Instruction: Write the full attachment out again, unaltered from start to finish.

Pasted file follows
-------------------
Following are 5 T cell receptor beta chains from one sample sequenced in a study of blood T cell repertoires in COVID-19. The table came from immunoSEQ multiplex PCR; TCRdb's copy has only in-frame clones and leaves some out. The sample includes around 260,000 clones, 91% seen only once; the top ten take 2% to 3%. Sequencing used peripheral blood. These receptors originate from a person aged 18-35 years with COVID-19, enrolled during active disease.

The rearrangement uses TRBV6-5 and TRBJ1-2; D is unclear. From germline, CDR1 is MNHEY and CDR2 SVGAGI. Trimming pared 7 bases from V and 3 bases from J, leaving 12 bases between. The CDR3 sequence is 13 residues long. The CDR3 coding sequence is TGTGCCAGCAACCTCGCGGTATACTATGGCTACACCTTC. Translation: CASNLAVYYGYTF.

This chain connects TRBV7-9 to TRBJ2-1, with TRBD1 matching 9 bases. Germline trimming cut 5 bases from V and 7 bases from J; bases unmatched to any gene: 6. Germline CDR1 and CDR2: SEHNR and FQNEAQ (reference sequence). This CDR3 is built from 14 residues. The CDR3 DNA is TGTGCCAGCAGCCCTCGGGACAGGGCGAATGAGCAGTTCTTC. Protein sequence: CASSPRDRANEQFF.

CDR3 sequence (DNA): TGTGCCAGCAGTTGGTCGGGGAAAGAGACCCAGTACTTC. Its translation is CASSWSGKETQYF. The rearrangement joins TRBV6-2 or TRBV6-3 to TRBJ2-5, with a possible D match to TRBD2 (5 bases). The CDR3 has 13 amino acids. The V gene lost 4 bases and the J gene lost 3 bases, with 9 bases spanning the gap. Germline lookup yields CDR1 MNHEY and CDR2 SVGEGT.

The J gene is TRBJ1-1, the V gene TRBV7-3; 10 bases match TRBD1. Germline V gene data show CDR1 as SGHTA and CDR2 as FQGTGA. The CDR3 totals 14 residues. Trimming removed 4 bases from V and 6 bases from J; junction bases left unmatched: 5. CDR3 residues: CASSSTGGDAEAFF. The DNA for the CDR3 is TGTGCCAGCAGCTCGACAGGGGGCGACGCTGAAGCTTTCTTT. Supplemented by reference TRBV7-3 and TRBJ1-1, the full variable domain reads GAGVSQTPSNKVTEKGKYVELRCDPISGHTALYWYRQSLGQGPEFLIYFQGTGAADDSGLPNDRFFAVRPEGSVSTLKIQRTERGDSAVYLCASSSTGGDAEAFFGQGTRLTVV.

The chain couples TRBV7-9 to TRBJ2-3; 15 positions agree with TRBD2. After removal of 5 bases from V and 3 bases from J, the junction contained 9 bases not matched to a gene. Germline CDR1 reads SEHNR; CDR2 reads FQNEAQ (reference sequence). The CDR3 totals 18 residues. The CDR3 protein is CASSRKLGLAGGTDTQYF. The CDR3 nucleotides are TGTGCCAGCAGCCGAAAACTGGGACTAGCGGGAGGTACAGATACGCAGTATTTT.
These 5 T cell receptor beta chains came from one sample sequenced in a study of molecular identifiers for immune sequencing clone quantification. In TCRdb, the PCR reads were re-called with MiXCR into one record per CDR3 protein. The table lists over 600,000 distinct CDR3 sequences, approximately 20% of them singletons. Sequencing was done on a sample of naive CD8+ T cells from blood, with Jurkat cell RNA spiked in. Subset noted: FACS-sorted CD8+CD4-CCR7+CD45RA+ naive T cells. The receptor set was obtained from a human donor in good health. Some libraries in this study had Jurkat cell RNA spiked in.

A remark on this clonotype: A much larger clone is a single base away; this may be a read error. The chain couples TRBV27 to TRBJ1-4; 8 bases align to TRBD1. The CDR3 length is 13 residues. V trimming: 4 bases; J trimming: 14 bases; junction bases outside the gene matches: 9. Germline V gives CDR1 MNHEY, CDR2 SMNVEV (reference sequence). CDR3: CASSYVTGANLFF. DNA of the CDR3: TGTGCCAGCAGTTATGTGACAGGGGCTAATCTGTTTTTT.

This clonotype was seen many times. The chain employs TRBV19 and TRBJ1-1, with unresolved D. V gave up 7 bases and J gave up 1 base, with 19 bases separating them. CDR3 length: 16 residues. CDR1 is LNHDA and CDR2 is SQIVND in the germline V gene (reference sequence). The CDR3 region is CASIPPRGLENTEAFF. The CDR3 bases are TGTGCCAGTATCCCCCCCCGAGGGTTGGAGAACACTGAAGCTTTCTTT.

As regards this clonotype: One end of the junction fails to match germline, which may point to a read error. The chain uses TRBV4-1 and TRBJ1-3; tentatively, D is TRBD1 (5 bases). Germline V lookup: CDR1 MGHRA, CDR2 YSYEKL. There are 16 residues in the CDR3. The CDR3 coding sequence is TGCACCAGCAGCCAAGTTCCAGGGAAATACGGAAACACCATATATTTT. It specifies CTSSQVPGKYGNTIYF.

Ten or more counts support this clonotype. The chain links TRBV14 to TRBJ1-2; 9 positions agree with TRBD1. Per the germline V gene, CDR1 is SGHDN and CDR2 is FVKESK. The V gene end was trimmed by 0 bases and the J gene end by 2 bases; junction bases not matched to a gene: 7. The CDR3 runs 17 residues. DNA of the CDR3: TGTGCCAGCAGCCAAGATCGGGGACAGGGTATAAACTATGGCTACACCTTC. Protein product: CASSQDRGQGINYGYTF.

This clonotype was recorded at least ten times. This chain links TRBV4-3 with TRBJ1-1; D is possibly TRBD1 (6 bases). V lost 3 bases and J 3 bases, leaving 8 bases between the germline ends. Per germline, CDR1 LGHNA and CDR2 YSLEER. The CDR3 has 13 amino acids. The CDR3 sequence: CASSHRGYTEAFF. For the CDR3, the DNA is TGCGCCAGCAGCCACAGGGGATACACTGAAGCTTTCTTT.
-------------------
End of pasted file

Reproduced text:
Following are 5 T cell receptor beta chains from one sample sequenced in a study of blood T cell repertoires in COVID-19. The table came from immunoSEQ multiplex PCR; TCRdb's copy has only in-frame clones and leaves some out. The sample includes around 260,000 clones, 91% seen only once; the top ten take 2% to 3%. Sequencing used peripheral blood. These receptors originate from a person aged 18-35 years with COVID-19, enrolled during active disease.

The rearrangement uses TRBV6-5 and TRBJ1-2; D is unclear. From germline, CDR1 is MNHEY and CDR2 SVGAGI. Trimming pared 7 bases from V and 3 bases from J, leaving 12 bases between. The CDR3 sequence is 13 residues long. The CDR3 coding sequence is TGTGCCAGCAACCTCGCGGTATACTATGGCTACACCTTC. Translation: CASNLAVYYGYTF.

This chain connects TRBV7-9 to TRBJ2-1, with TRBD1 matching 9 bases. Germline trimming cut 5 bases from V and 7 bases from J; bases unmatched to any gene: 6. Germline CDR1 and CDR2: SEHNR and FQNEAQ (reference sequence). This CDR3 is built from 14 residues. The CDR3 DNA is TGTGCCAGCAGCCCTCGGGACAGGGCGAATGAGCAGTTCTTC. Protein sequence: CASSPRDRANEQFF.

CDR3 sequence (DNA): TGTGCCAGCAGTTGGTCGGGGAAAGAGACCCAGTACTTC. Its translation is CASSWSGKETQYF. The rearrangement joins TRBV6-2 or TRBV6-3 to TRBJ2-5, with a possible D match to TRBD2 (5 bases). The CDR3 has 13 amino acids. The V gene lost 4 bases and the J gene lost 3 bases, with 9 bases spanning the gap. Germline lookup yields CDR1 MNHEY and CDR2 SVGEGT.

The J gene is TRBJ1-1, the V gene TRBV7-3; 10 bases match TRBD1. Germline V gene data show CDR1 as SGHTA and CDR2 as FQGTGA. The CDR3 totals 14 residues. Trimming removed 4 bases from V and 6 bases from J; junction bases left unmatched: 5. CDR3 residues: CASSSTGGDAEAFF. The DNA for the CDR3 is TGTGCCAGCAGCTCGACAGGGGGCGACGCTGAAGCTTTCTTT. Supplemented by reference TRBV7-3 and TRBJ1-1, the full variable domain reads GAGVSQTPSNKVTEKGKYVELRCDPISGHTALYWYRQSLGQGPEFLIYFQGTGAADDSGLPNDRFFAVRPEGSVSTLKIQRTERGDSAVYLCASSSTGGDAEAFFGQGTRLTVV.

The chain couples TRBV7-9 to TRBJ2-3; 15 positions agree with TRBD2. After removal of 5 bases from V and 3 bases from J, the junction contained 9 bases not matched to a gene. Germline CDR1 reads SEHNR; CDR2 reads FQNEAQ (reference sequence). The CDR3 totals 18 residues. The CDR3 protein is CASSRKLGLAGGTDTQYF. The CDR3 nucleotides are TGTGCCAGCAGCCGAAAACTGGGACTAGCGGGAGGTACAGATACGCAGTATTTT.
These 5 T cell receptor beta chains came from one sample sequenced in a study of molecular identifiers for immune sequencing clone quantification. In TCRdb, the PCR reads were re-called with MiXCR into one record per CDR3 protein. The table lists over 600,000 distinct CDR3 sequences, approximately 20% of them singletons. Sequencing was done on a sample of naive CD8+ T cells from blood, with Jurkat cell RNA spiked in. Subset noted: FACS-sorted CD8+CD4-CCR7+CD45RA+ naive T cells. The receptor set was obtained from a human donor in good health. Some libraries in this study had Jurkat cell RNA spiked in.

A remark on this clonotype: A much larger clone is a single base away; this may be a read error. The chain couples TRBV27 to TRBJ1-4; 8 bases align to TRBD1. The CDR3 length is 13 residues. V trimming: 4 bases; J trimming: 14 bases; junction bases outside the gene matches: 9. Germline V gives CDR1 MNHEY, CDR2 SMNVEV (reference sequence). CDR3: CASSYVTGANLFF. DNA of the CDR3: TGTGCCAGCAGTTATGTGACAGGGGCTAATCTGTTTTTT.

This clonotype was seen many times. The chain employs TRBV19 and TRBJ1-1, with unresolved D. V gave up 7 bases and J gave up 1 base, with 19 bases separating them. CDR3 length: 16 residues. CDR1 is LNHDA and CDR2 is SQIVND in the germline V gene (reference sequence). The CDR3 region is CASIPPRGLENTEAFF. The CDR3 bases are TGTGCCAGTATCCCCCCCCGAGGGTTGGAGAACACTGAAGCTTTCTTT.

As regards this clonotype: One end of the junction fails to match germline, which may point to a read error. The chain uses TRBV4-1 and TRBJ1-3; tentatively, D is TRBD1 (5 bases). Germline V lookup: CDR1 MGHRA, CDR2 YSYEKL. There are 16 residues in the CDR3. The CDR3 coding sequence is TGCACCAGCAGCCAAGTTCCAGGGAAATACGGAAACACCATATATTTT. It specifies CTSSQVPGKYGNTIYF.

Ten or more counts support this clonotype. The chain links TRBV14 to TRBJ1-2; 9 positions agree with TRBD1. Per the germline V gene, CDR1 is SGHDN and CDR2 is FVKESK. The V gene end was trimmed by 0 bases and the J gene end by 2 bases; junction bases not matched to a gene: 7. The CDR3 runs 17 residues. DNA of the CDR3: TGTGCCAGCAGCCAAGATCGGGGACAGGGTATAAACTATGGCTACACCTTC. Protein product: CASSQDRGQGINYGYTF.

This clonotype was recorded at least ten times. This chain links TRBV4-3 with TRBJ1-1; D is possibly TRBD1 (6 bases). V lost 3 bases and J 3 bases, leaving 8 bases between the germline ends. Per germline, CDR1 LGHNA and CDR2 YSLEER. The CDR3 has 13 amino acids. The CDR3 sequence: CASSHRGYTEAFF. For the CDR3, the DNA is TGCGCCAGCAGCCACAGGGGATACACTGAAGCTTTCTTT.